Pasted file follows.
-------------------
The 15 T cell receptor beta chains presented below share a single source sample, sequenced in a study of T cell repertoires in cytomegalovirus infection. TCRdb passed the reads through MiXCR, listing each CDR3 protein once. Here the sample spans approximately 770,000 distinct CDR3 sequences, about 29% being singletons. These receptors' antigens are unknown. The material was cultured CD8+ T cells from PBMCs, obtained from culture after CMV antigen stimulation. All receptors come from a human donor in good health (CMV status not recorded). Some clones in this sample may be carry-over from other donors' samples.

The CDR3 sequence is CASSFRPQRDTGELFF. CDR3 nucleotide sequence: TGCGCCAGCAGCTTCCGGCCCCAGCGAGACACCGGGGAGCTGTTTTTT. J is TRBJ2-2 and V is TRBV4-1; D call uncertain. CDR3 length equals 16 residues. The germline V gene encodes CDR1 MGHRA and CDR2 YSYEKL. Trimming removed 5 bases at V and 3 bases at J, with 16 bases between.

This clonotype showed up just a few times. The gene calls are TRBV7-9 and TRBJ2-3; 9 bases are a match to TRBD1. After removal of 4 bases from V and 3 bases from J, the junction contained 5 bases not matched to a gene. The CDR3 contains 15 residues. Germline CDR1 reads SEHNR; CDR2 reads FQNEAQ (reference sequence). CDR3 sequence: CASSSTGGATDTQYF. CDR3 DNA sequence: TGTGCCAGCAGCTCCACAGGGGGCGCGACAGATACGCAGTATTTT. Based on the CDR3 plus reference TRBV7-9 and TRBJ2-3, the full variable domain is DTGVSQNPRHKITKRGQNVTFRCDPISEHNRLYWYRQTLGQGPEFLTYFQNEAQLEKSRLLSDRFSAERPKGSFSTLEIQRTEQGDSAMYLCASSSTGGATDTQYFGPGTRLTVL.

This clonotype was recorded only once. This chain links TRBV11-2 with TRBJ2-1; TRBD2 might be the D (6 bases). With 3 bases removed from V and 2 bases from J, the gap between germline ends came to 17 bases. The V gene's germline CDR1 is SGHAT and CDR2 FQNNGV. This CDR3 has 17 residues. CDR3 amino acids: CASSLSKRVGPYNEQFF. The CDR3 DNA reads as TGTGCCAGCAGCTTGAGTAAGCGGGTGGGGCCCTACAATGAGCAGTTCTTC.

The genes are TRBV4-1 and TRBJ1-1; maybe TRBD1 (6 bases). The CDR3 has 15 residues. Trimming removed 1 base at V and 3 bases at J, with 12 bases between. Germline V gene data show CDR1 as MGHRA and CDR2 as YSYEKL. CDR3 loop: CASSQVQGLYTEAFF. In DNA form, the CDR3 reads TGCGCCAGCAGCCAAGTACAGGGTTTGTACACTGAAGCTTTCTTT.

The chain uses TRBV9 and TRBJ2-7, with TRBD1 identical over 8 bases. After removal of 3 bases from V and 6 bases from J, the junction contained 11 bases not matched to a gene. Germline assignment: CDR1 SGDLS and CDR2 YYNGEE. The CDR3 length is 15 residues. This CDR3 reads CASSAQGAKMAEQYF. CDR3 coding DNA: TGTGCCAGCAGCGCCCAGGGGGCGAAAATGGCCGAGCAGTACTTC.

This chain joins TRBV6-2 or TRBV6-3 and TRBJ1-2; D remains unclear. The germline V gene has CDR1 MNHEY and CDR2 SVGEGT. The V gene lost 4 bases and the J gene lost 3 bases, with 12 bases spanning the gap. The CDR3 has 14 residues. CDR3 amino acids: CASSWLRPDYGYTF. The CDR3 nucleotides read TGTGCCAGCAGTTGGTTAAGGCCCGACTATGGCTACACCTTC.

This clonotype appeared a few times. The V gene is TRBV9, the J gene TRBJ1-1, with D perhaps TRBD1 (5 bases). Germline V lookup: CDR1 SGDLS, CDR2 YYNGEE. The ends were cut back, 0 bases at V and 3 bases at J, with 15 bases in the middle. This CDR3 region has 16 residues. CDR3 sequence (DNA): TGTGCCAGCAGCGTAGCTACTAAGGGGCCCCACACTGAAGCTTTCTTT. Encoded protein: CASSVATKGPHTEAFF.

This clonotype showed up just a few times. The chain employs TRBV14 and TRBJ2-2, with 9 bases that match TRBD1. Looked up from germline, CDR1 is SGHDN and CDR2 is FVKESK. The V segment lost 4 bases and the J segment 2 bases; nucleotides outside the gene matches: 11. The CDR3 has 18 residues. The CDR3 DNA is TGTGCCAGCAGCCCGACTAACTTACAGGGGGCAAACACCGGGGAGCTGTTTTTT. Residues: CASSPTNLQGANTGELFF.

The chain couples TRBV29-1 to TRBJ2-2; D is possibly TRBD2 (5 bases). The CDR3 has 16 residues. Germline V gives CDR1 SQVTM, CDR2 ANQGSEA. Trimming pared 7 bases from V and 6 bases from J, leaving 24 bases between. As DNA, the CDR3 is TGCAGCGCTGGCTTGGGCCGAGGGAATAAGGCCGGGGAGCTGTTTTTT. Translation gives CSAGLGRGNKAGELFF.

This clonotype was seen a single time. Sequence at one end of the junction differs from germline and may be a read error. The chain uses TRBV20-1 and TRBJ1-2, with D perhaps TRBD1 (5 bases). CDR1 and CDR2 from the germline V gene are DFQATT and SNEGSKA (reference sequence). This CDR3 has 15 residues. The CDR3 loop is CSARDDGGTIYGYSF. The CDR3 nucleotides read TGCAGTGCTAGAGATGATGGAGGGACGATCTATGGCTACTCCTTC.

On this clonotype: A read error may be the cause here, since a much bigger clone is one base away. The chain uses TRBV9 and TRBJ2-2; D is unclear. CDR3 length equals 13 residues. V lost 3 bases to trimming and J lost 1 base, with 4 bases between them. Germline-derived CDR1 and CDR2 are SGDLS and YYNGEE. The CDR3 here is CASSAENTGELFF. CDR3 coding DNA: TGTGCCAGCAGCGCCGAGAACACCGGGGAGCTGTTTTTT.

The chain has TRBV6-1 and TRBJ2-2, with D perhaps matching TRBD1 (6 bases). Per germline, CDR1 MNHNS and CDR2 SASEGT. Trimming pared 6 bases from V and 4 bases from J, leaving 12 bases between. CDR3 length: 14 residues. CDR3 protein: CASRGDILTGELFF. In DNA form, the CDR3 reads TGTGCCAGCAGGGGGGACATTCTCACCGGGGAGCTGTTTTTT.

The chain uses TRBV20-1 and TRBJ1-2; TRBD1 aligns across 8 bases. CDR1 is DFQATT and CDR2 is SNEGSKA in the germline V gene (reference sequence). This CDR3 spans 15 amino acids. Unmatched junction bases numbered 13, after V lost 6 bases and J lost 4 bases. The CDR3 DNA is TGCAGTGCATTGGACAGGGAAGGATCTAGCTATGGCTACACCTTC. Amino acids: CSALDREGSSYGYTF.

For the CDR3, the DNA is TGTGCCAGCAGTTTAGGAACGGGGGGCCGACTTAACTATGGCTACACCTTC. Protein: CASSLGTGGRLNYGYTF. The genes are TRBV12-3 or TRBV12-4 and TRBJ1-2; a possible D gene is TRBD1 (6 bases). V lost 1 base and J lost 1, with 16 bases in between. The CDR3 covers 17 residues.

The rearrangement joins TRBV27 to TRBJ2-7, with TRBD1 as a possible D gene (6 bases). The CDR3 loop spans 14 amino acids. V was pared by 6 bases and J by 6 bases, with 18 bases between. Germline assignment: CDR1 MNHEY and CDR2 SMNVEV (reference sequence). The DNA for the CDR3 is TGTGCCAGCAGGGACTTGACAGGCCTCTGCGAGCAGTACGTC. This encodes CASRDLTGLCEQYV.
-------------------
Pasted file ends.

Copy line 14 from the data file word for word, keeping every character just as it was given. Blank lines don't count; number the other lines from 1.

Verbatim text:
The chain uses TRBV20-1 and TRBJ1-2; TRBD1 aligns across 8 bases. CDR1 is DFQATT and CDR2 is SNEGSKA in the germline V gene (reference sequence). This CDR3 spans 15 amino acids. Unmatched junction bases numbered 13, after V lost 6 bases and J lost 4 bases. The CDR3 DNA is TGCAGTGCATTGGACAGGGAAGGATCTAGCTATGGCTACACCTTC. Amino acids: CSALDREGSSYGYTF.